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RV Living Verses Apartment Living
A few years ago, my wife and I decided to travel the US in semi-retirement. We kicked off the kids (21+), sold our house and bought an RV. Well, life circumstances have changed and we’re not hitting the road, at least not yet. We ended up staying in the area and working full time. But we decided at the time to stay in the RV full time.
The purpose of this article is to provide some insight into the possibilities of using an RV instead of a condo and the advantages of Rving. First, some background for those unfamiliar with recreational vehicle (RV) terminology. RVs fall into several different categories.
Class A are the bus-like vehicles you see on the road. These are also called RVs, and for good reason. Class A can be said to be one in a hundred. In terms of cost, they are the most expensive, but have the most storage space and amenities. I’ve seen some really nice Class A motorhomes and we’ll be looking at Class A motorhomes again when we upgrade or trade up our current motorhome. However, my taste is to start at $250,000, which is a bit hard for me to justify.
Next comes Class B, these are minivans. They are built on light to medium duty truck chassis and can be identified by the vehicle’s truck cab exterior. In my opinion none of these are suitable for full time use unless you really like small places. Some of the newer Class Bs include so-called slides, which are parts of the motorhome that “slide out” from the body of the motorhome, giving you more interior living space. In the long run, you will be looking for living space.
After the B class comes Fifth Wheels. The fifth wheel is the trailer towed by the pickup truck. So to get a fifth wheel, you also need a pickup truck of the right size. I estimate at least a 3/4 ton pickup. Fifth wheels have an advantage over Classes A and B because once you install the fifth wheel at the campsite, the truck detaches and can be used as a vehicle. For Class A and B motorhomes, you will need to tow or travel with another vehicle. Fifth wheel is close to a Class A RV in terms of amenities, and in some cases more room. Dollar for dollar, you’ll get more living space than a Grade A in your fifth round.
However, you do need an expensive trailer (truck), which has to be considered as part of the purchase. Fifth wheels are also part of the category considered “towable.” The next “towable” is the travel trailer (TT). These are similar to fifth wheels, except for the connection to the towing vehicle. With the TT, you attach to a hitch located near the bumper of your vehicle. So almost any vehicle is capable of towing a TT, depending of course on size and weight. Class A, 5th wheel, and travel trailers are the 3 main types of motorhomes you’ll find people living in full time. TT is followed by a camping class. These light RVs really aren’t for full time, however, I’ve met people who do it full time in pop ups, truck campers, and even tents. Probably the top product in the camping category is the truck camper.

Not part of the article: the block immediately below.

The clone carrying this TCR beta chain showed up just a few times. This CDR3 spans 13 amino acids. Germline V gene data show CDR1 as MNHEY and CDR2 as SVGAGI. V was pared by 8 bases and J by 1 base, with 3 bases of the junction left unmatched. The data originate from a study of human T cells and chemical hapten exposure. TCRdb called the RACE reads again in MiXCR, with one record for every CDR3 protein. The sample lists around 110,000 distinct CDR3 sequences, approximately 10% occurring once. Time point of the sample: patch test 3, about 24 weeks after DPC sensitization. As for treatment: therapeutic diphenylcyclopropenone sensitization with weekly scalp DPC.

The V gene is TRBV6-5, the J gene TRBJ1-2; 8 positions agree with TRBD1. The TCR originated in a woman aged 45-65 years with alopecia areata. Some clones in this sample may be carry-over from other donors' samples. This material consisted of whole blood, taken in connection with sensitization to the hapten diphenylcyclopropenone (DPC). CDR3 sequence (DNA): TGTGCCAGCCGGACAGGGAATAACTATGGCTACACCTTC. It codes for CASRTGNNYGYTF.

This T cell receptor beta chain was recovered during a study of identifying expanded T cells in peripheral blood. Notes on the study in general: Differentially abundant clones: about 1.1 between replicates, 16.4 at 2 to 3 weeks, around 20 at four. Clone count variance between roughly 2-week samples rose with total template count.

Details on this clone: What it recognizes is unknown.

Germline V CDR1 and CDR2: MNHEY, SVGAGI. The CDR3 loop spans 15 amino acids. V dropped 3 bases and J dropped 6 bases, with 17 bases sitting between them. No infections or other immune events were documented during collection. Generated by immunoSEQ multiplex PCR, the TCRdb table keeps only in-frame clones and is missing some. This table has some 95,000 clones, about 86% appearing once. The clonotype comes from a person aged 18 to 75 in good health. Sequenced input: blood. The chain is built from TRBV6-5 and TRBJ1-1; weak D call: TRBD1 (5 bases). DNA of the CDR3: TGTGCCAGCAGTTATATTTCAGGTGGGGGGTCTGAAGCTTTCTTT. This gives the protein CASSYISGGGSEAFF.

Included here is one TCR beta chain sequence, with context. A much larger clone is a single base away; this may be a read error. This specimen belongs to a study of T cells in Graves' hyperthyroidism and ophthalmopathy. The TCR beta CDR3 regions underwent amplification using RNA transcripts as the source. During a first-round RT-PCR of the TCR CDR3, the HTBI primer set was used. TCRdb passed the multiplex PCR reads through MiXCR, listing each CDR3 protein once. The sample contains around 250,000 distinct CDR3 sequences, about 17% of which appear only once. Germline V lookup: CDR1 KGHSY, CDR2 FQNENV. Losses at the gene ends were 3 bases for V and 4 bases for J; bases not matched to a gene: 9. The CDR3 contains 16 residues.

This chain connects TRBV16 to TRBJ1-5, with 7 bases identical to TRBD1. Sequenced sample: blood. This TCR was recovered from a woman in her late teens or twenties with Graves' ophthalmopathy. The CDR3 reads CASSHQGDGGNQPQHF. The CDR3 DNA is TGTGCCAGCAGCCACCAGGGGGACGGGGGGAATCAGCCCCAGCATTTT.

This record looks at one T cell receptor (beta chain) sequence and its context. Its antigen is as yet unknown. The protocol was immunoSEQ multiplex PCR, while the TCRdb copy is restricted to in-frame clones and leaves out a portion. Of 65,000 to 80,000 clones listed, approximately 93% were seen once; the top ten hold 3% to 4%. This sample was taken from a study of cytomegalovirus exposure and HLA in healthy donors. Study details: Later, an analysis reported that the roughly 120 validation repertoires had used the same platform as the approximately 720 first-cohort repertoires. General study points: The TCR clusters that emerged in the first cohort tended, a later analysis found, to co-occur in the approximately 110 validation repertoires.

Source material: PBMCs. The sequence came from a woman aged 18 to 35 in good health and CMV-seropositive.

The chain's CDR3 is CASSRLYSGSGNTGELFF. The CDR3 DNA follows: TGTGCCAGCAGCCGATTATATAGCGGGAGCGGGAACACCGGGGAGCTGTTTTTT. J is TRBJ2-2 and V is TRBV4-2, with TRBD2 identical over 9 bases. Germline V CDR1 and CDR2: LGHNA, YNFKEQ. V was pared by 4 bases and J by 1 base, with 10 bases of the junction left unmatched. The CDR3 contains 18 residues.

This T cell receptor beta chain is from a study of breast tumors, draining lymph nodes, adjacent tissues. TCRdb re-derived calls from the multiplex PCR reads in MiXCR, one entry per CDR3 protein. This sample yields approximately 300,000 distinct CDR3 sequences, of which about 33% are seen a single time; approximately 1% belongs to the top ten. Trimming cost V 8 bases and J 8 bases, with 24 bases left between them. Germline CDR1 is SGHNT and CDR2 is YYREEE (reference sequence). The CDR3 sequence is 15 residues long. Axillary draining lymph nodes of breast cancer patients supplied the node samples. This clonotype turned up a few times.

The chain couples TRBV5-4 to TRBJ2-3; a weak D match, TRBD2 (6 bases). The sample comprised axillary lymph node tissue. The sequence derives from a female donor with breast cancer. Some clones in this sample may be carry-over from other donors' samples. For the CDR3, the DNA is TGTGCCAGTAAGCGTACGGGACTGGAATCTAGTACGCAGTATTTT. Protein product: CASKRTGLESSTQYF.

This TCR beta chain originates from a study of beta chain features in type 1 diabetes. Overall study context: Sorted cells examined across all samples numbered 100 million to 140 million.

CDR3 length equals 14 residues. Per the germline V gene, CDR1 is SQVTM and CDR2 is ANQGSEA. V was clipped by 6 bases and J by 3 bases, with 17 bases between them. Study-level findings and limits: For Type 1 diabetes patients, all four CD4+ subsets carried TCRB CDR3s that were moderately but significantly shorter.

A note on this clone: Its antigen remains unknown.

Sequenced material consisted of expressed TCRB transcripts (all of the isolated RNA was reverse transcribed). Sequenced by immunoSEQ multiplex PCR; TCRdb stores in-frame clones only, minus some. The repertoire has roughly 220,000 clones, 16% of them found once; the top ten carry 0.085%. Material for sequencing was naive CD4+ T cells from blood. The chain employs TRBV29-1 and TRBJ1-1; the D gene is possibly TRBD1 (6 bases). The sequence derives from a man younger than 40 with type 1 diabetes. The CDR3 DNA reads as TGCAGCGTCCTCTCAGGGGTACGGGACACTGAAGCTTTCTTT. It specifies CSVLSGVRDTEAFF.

These are the devices that slide into the bed of the pickup truck. Generally, the maximum length from front to back is no more than 12 feet, and the maximum length from side to side may not exceed 10 feet. They are very compact. These offer maximum freedom as they can be quickly installed and removed so you can quickly move from one place to another. But, like Classes A and B, your home is also your vehicle, unless you bring another vehicle with you. The final group of towable trailers are the pop-up or tent trailers. They have a den frame which, as the name suggests, pops up or lifts up to raise the roof above the frame. These campers usually have soft cloth covers. For years, I’ve used pop-ups as a hotel alternative while on missions across the country. Even camp with snow on the ground in the middle of winter. Needless to say, a heater is required and it can run all day and all night. It can’t keep up with the cold at night, so getting up in the morning is kind of fun. It’s 20 degrees outside and about 50 degrees inside.
Here’s a basic overview of the types of motorhomes available. As mentioned earlier, Class A, fifth wheel and travel trailers are units that most people will find suitable for full-time living.
Our experience living full time in an RV.